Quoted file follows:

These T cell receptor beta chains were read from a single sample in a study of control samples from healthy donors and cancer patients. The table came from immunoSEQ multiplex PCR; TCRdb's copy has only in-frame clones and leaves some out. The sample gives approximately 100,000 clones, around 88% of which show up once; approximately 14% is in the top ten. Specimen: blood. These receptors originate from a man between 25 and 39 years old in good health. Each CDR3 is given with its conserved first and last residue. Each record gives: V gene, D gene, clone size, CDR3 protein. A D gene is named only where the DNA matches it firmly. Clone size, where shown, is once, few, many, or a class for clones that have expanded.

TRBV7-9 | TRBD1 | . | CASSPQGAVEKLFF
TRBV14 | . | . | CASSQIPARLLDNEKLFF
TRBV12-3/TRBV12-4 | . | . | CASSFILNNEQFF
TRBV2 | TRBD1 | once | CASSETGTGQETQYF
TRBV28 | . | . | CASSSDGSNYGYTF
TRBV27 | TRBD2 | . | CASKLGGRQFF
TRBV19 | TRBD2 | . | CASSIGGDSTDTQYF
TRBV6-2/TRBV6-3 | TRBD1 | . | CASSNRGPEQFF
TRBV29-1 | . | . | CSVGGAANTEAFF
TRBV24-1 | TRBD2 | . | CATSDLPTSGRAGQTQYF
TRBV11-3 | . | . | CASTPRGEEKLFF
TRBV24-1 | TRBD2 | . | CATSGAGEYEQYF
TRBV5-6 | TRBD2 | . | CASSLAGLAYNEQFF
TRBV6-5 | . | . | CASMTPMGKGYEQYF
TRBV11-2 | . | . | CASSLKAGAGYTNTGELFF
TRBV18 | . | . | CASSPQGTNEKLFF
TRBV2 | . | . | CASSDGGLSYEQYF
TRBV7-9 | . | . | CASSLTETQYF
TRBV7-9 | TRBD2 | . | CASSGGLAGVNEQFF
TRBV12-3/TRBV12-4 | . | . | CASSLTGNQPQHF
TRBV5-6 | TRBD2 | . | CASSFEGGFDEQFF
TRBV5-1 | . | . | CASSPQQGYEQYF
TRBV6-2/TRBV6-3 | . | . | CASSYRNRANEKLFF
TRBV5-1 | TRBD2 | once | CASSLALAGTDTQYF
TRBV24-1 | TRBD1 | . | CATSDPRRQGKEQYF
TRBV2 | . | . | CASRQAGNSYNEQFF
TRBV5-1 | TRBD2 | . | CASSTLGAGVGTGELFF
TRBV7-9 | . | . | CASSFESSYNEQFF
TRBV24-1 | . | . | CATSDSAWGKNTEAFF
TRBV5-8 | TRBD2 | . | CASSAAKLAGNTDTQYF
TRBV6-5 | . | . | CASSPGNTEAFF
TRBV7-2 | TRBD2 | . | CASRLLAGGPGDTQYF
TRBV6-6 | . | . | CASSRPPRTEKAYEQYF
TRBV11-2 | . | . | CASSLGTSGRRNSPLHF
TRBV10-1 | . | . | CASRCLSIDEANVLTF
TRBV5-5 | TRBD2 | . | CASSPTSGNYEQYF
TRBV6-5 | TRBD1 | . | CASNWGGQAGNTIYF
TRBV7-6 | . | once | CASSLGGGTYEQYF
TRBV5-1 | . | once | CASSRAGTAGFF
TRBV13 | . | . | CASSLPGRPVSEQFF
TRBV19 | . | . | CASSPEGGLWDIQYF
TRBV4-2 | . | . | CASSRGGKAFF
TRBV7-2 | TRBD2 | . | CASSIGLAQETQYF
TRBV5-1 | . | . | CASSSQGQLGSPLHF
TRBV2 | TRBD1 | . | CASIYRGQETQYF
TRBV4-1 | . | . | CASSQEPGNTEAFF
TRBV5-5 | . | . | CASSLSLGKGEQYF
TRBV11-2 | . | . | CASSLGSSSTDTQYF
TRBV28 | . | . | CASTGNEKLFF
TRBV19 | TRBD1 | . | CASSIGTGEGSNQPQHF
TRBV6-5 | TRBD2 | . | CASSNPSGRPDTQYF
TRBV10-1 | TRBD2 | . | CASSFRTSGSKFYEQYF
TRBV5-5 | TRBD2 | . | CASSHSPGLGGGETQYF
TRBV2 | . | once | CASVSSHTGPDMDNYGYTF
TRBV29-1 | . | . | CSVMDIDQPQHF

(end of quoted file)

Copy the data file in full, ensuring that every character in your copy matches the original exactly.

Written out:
These T cell receptor beta chains were read from a single sample in a study of control samples from healthy donors and cancer patients. The table came from immunoSEQ multiplex PCR; TCRdb's copy has only in-frame clones and leaves some out. The sample gives approximately 100,000 clones, around 88% of which show up once; approximately 14% is in the top ten. Specimen: blood. These receptors originate from a man between 25 and 39 years old in good health. Each CDR3 is given with its conserved first and last residue. Each record gives: V gene, D gene, clone size, CDR3 protein. A D gene is named only where the DNA matches it firmly. Clone size, where shown, is once, few, many, or a class for clones that have expanded.

TRBV7-9 | TRBD1 | . | CASSPQGAVEKLFF
TRBV14 | . | . | CASSQIPARLLDNEKLFF
TRBV12-3/TRBV12-4 | . | . | CASSFILNNEQFF
TRBV2 | TRBD1 | once | CASSETGTGQETQYF
TRBV28 | . | . | CASSSDGSNYGYTF
TRBV27 | TRBD2 | . | CASKLGGRQFF
TRBV19 | TRBD2 | . | CASSIGGDSTDTQYF
TRBV6-2/TRBV6-3 | TRBD1 | . | CASSNRGPEQFF
TRBV29-1 | . | . | CSVGGAANTEAFF
TRBV24-1 | TRBD2 | . | CATSDLPTSGRAGQTQYF
TRBV11-3 | . | . | CASTPRGEEKLFF
TRBV24-1 | TRBD2 | . | CATSGAGEYEQYF
TRBV5-6 | TRBD2 | . | CASSLAGLAYNEQFF
TRBV6-5 | . | . | CASMTPMGKGYEQYF
TRBV11-2 | . | . | CASSLKAGAGYTNTGELFF
TRBV18 | . | . | CASSPQGTNEKLFF
TRBV2 | . | . | CASSDGGLSYEQYF
TRBV7-9 | . | . | CASSLTETQYF
TRBV7-9 | TRBD2 | . | CASSGGLAGVNEQFF
TRBV12-3/TRBV12-4 | . | . | CASSLTGNQPQHF
TRBV5-6 | TRBD2 | . | CASSFEGGFDEQFF
TRBV5-1 | . | . | CASSPQQGYEQYF
TRBV6-2/TRBV6-3 | . | . | CASSYRNRANEKLFF
TRBV5-1 | TRBD2 | once | CASSLALAGTDTQYF
TRBV24-1 | TRBD1 | . | CATSDPRRQGKEQYF
TRBV2 | . | . | CASRQAGNSYNEQFF
TRBV5-1 | TRBD2 | . | CASSTLGAGVGTGELFF
TRBV7-9 | . | . | CASSFESSYNEQFF
TRBV24-1 | . | . | CATSDSAWGKNTEAFF
TRBV5-8 | TRBD2 | . | CASSAAKLAGNTDTQYF
TRBV6-5 | . | . | CASSPGNTEAFF
TRBV7-2 | TRBD2 | . | CASRLLAGGPGDTQYF
TRBV6-6 | . | . | CASSRPPRTEKAYEQYF
TRBV11-2 | . | . | CASSLGTSGRRNSPLHF
TRBV10-1 | . | . | CASRCLSIDEANVLTF
TRBV5-5 | TRBD2 | . | CASSPTSGNYEQYF
TRBV6-5 | TRBD1 | . | CASNWGGQAGNTIYF
TRBV7-6 | . | once | CASSLGGGTYEQYF
TRBV5-1 | . | once | CASSRAGTAGFF
TRBV13 | . | . | CASSLPGRPVSEQFF
TRBV19 | . | . | CASSPEGGLWDIQYF
TRBV4-2 | . | . | CASSRGGKAFF
TRBV7-2 | TRBD2 | . | CASSIGLAQETQYF
TRBV5-1 | . | . | CASSSQGQLGSPLHF
TRBV2 | TRBD1 | . | CASIYRGQETQYF
TRBV4-1 | . | . | CASSQEPGNTEAFF
TRBV5-5 | . | . | CASSLSLGKGEQYF
TRBV11-2 | . | . | CASSLGSSSTDTQYF
TRBV28 | . | . | CASTGNEKLFF
TRBV19 | TRBD1 | . | CASSIGTGEGSNQPQHF
TRBV6-5 | TRBD2 | . | CASSNPSGRPDTQYF
TRBV10-1 | TRBD2 | . | CASSFRTSGSKFYEQYF
TRBV5-5 | TRBD2 | . | CASSHSPGLGGGETQYF
TRBV2 | . | once | CASVSSHTGPDMDNYGYTF
TRBV29-1 | . | . | CSVMDIDQPQHF